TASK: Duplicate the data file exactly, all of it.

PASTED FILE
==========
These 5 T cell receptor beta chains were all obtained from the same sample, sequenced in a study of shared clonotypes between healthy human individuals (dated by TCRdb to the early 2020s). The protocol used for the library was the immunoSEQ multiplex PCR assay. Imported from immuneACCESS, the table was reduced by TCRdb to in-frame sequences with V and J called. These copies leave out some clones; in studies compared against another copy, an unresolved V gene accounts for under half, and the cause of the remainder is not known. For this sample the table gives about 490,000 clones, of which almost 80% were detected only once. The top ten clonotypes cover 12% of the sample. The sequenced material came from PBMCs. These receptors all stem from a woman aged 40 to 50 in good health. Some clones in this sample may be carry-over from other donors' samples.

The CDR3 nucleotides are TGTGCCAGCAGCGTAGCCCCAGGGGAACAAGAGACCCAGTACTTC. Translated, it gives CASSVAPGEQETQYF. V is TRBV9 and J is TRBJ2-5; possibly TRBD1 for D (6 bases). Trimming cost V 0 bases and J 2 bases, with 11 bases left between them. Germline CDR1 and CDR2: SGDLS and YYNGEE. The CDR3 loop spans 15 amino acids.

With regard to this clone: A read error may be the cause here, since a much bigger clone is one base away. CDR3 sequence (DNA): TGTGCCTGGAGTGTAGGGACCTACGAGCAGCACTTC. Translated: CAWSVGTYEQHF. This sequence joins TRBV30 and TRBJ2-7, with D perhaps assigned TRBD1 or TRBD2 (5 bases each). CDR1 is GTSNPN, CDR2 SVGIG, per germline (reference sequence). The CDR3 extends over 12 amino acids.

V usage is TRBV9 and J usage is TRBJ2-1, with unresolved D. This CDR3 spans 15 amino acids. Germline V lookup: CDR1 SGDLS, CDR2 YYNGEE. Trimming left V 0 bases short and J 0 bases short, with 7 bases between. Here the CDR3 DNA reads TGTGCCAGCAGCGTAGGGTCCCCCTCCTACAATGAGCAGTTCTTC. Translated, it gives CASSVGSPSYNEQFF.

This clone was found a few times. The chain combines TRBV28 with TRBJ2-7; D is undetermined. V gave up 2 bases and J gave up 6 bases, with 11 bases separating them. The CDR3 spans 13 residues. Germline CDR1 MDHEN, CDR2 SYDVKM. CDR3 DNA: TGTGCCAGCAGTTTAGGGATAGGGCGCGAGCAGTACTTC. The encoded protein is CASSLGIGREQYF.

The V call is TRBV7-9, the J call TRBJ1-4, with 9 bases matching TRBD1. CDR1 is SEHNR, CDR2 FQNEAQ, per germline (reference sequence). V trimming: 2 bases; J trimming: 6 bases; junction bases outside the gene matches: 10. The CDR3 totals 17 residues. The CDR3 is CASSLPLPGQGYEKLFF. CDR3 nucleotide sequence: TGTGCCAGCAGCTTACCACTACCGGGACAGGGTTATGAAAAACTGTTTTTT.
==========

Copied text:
These 5 T cell receptor beta chains were all obtained from the same sample, sequenced in a study of shared clonotypes between healthy human individuals (dated by TCRdb to the early 2020s). The protocol used for the library was the immunoSEQ multiplex PCR assay. Imported from immuneACCESS, the table was reduced by TCRdb to in-frame sequences with V and J called. These copies leave out some clones; in studies compared against another copy, an unresolved V gene accounts for under half, and the cause of the remainder is not known. For this sample the table gives about 490,000 clones, of which almost 80% were detected only once. The top ten clonotypes cover 12% of the sample. The sequenced material came from PBMCs. These receptors all stem from a woman aged 40 to 50 in good health. Some clones in this sample may be carry-over from other donors' samples.

The CDR3 nucleotides are TGTGCCAGCAGCGTAGCCCCAGGGGAACAAGAGACCCAGTACTTC. Translated, it gives CASSVAPGEQETQYF. V is TRBV9 and J is TRBJ2-5; possibly TRBD1 for D (6 bases). Trimming cost V 0 bases and J 2 bases, with 11 bases left between them. Germline CDR1 and CDR2: SGDLS and YYNGEE. The CDR3 loop spans 15 amino acids.

With regard to this clone: A read error may be the cause here, since a much bigger clone is one base away. CDR3 sequence (DNA): TGTGCCTGGAGTGTAGGGACCTACGAGCAGCACTTC. Translated: CAWSVGTYEQHF. This sequence joins TRBV30 and TRBJ2-7, with D perhaps assigned TRBD1 or TRBD2 (5 bases each). CDR1 is GTSNPN, CDR2 SVGIG, per germline (reference sequence). The CDR3 extends over 12 amino acids.

V usage is TRBV9 and J usage is TRBJ2-1, with unresolved D. This CDR3 spans 15 amino acids. Germline V lookup: CDR1 SGDLS, CDR2 YYNGEE. Trimming left V 0 bases short and J 0 bases short, with 7 bases between. Here the CDR3 DNA reads TGTGCCAGCAGCGTAGGGTCCCCCTCCTACAATGAGCAGTTCTTC. Translated, it gives CASSVGSPSYNEQFF.

This clone was found a few times. The chain combines TRBV28 with TRBJ2-7; D is undetermined. V gave up 2 bases and J gave up 6 bases, with 11 bases separating them. The CDR3 spans 13 residues. Germline CDR1 MDHEN, CDR2 SYDVKM. CDR3 DNA: TGTGCCAGCAGTTTAGGGATAGGGCGCGAGCAGTACTTC. The encoded protein is CASSLGIGREQYF.

The V call is TRBV7-9, the J call TRBJ1-4, with 9 bases matching TRBD1. CDR1 is SEHNR, CDR2 FQNEAQ, per germline (reference sequence). V trimming: 2 bases; J trimming: 6 bases; junction bases outside the gene matches: 10. The CDR3 totals 17 residues. The CDR3 is CASSLPLPGQGYEKLFF. CDR3 nucleotide sequence: TGTGCCAGCAGCTTACCACTACCGGGACAGGGTTATGAAAAACTGTTTTTT.